Kingfisher-class sloop

The Kingfisher class was a class of nine patrol sloops of the British Royal Navy built in three groups of three each during the 1930s, that saw service during World War II, mainly on East coast convoys in the North Sea.

HMS Shearwater
Class overview
Operators:  Royal Navy
Preceded by: Grimsby class
Succeeded by: Bittern class
Built: 1934–1939
In commission: 1935–1950
Completed: 9
Lost: 2
General characteristics
Type: Sloop-of-war
Displacement:
  • Kingfisher group;
  • 510 long tons (518 t) standard
  • 680 long tons (691 t) full load
  • Kittiwake group;
  • 530 long tons (539 t) standard
  • 700 long tons (711 t) full load
  • Shearwater group;
  • 580 long tons (589 t) standard
  • 750 long tons (762 t) full load
Length:
  • 234 ft (71 m) p/p
  • 243 ft 3 in (74.14 m) o/a
Beam: 26 ft 6 in (8.08 m)
Draught:
  • Kingfisher group; 6 ft (1.8 m)
  • Kittiwake group; 6 ft 3 in (1.91 m)
  • Shearwater group; 6 ft 6 in (1.98 m)
Propulsion:
Speed: 20 knots (37 km/h; 23 mph)
Complement: 60
Armament:

Design

The Kingfisher class was an attempt to build a patrol vessel under 600 tons, due to the lack of clauses on vessels this size in the London Naval Treaty of 1930. It was intended it would escort coastal shipping in wartime. Its small size and the resultant short range that this entailed (it was based on a scaled-down destroyer) rendered it unsuitable for open ocean work.

The design had a number of shortcomings: firstly, it was designed to too high a standard; constructed to full naval warship specifications and powered by geared steam turbine engines, it was not suitable for mass production; and, it was armed with only a single 4-inch gun forward and depth charges aft, which severely limited their ability to defend themselves, let alone their charges.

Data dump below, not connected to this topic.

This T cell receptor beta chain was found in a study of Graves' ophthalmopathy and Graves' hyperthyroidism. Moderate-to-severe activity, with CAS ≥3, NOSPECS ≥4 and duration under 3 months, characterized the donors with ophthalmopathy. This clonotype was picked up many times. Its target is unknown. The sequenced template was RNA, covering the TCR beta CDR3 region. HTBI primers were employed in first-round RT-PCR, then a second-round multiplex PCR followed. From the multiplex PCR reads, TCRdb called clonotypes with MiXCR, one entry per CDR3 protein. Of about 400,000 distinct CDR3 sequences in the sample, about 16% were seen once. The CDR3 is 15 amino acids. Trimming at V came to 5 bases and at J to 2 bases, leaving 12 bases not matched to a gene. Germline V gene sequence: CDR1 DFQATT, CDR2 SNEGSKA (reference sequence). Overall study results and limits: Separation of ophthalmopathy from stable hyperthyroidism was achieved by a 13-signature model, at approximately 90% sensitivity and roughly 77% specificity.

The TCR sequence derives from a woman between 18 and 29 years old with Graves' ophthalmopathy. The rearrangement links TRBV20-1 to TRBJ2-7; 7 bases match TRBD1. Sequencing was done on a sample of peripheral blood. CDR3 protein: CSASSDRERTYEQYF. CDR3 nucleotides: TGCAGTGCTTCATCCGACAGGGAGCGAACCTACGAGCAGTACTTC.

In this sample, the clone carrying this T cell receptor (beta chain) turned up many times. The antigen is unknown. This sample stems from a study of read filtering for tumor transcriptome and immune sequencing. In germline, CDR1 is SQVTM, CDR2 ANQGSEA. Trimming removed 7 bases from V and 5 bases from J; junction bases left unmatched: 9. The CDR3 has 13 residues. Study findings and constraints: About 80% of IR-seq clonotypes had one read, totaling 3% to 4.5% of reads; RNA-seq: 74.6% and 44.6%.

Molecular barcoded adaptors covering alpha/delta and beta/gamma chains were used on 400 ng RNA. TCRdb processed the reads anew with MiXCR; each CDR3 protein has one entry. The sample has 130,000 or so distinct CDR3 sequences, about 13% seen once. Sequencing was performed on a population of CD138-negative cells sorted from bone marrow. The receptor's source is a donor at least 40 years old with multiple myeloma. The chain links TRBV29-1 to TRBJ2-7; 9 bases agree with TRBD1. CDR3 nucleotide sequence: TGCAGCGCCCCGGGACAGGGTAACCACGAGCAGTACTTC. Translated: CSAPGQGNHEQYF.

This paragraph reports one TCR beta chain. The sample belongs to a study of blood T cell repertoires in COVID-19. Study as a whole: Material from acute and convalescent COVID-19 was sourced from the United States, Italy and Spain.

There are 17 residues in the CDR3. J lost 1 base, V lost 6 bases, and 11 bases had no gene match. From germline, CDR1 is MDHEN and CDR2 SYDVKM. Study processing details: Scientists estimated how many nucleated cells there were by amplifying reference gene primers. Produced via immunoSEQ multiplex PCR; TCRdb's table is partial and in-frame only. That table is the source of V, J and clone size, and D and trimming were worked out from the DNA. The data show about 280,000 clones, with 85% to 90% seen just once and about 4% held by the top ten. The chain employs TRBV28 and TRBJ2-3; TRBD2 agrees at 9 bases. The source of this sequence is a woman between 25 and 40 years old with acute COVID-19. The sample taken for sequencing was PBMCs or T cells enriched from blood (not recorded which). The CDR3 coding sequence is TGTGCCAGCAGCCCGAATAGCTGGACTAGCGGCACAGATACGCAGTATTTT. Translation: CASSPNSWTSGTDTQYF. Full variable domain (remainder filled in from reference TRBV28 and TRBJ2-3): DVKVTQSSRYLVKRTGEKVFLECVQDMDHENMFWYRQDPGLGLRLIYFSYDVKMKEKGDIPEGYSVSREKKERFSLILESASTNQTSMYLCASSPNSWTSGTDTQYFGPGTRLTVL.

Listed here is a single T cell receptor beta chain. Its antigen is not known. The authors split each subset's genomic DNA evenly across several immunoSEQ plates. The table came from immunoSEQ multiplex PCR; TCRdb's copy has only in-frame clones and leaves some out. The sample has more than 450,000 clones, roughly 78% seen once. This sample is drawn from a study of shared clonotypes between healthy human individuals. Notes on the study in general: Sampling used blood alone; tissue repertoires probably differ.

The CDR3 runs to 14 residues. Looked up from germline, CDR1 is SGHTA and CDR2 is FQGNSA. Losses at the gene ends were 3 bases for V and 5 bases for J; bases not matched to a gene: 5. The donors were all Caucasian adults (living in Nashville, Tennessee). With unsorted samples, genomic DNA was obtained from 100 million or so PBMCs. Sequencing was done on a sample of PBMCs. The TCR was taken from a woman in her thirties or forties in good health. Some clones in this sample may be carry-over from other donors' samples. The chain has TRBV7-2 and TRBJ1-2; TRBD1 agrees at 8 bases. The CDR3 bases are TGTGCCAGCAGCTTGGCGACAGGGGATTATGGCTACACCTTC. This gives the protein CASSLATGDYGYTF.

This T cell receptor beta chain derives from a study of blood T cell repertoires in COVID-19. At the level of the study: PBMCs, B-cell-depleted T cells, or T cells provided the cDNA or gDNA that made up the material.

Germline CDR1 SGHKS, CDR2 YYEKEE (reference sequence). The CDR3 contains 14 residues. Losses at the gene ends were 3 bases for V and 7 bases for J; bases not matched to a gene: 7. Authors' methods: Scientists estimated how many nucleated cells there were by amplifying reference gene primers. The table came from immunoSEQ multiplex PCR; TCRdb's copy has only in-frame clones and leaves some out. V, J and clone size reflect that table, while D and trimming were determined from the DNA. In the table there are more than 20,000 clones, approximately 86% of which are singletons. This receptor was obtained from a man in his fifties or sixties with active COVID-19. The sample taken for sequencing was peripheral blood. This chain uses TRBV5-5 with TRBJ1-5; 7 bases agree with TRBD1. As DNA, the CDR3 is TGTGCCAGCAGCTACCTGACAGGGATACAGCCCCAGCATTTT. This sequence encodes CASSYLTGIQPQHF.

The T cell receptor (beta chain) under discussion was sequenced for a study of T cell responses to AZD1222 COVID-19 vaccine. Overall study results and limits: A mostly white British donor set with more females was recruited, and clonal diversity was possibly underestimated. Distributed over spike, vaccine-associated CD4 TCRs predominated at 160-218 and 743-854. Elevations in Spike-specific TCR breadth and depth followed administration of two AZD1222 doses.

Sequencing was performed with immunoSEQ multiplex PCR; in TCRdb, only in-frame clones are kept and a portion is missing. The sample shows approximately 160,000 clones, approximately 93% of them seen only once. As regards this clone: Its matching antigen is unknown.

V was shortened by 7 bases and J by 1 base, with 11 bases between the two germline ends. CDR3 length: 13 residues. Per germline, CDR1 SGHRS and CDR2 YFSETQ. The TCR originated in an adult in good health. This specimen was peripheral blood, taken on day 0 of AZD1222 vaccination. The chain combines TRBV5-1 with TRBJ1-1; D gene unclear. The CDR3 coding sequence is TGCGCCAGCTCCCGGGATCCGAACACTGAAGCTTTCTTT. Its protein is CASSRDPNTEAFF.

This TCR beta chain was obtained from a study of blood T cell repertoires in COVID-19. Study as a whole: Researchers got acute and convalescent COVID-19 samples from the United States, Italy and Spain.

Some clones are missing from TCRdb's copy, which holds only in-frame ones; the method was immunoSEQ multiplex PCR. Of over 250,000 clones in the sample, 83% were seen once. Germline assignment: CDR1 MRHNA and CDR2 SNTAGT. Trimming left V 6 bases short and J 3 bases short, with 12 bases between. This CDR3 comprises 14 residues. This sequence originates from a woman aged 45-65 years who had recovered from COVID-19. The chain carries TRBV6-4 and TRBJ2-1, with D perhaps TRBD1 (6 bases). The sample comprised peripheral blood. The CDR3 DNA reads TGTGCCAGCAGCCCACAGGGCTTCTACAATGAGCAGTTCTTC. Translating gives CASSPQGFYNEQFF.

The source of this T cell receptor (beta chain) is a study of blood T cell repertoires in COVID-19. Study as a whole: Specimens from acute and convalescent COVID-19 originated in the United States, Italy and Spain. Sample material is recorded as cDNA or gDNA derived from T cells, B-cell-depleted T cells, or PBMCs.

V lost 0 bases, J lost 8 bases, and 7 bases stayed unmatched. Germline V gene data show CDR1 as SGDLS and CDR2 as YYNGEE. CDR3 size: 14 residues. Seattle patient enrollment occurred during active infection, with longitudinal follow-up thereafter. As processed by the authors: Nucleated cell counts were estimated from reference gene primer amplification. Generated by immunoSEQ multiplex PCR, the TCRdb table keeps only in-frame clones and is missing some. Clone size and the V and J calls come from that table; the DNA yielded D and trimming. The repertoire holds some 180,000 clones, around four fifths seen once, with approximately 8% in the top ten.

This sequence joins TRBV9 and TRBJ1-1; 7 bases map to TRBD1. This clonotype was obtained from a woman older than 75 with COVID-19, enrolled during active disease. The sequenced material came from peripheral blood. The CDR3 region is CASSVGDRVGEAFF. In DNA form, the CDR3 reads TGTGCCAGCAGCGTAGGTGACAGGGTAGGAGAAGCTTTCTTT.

Modifications

The woeful lack of defensive armament was addressed early in the war by adding a multiple Vickers machine gun on the quarterdeck in the Kingfisher and Kittiwake groups, as per the Shearwaters. As they became available, two single 20 mm Oerlikon guns were added, on single pedestal mounts on the deckhouse aft, with the useless machine gun being replaced later with a further pair of such weapons. Centimetric Radar Type 271 was added on the roof of the bridge as it became available, this was a target indication set capable of picking up the conning tower or even the periscope or snorkel of a submarine. Radar Type 286 air warning was added at the masthead. The ships that had the Mark V gun on the open mounting HA Mark III had a shield added to give the gun crews a measure of protection on the exposed fo'c'sle.

Ships

Kingfisher group

Kittiwake group

  • Kittiwake (L30) — built by John I. Thornycroft and Company, Woolston. Ordered on 21 January 1936, keel laid down 7 April 1936, launched 30 November 1936, and completed 29 April 1937. Sold into mercantile service 1946 as Tuch Shing.
  • Sheldrake (L06) — also built by John I. Thornycroft and Company, Woolston. Ordered on 21 January 1936, keel laid down 21 April 1936, launched 28 January 1937, and completed 1 July 1937. Sold into mercantile service 1946 as Tuch Loon.
  • Widgeon (L62) — built by Yarrow and Company, Scotstoun. Ordered on 13 January 1937, keel laid down 8 March 1937, launched 2 February 1938, and completed 16 June 1938. Sold for scrapping 1947. Widegon also had pennant number P62.

Shearwater group

In fiction

Nicholas Monsarrat, the author of The Cruel Sea, served in two Kingfisher-class sloops: HMS Guillemot in 1942 as First Lieutenant, and HMS Shearwater in 1943 as Captain, after they had been reclassified as corvettes. HMS Dipper and HMS Winger were fictional Kingfisher class corvettes in his stories East Coast Corvette (1943) and Corvette Command (1944)

Bibliography

  • Colledge, J. J.; Warlow, Ben (2006) [1969]. Ships of the Royal Navy: The Complete Record of all Fighting Ships of the Royal Navy (Rev. ed.). London: Chatham Publishing. ISBN 978-1-86176-281-8.
  • British and Empire Warships of the Second World War, H Trevor Lenton, Greenhill Books, ISBN 1-85367-277-7
  • British Destroyers and Frigates; the Second World War and After, Norman Friedman, Chatham Publishing, ISBN 1-86176-137-6.
  • Conway's All the World's Fighting Ships, 1922–1946, Ed. Robert Gardiner, Naval Institute Press, ISBN 0-87021-913-8
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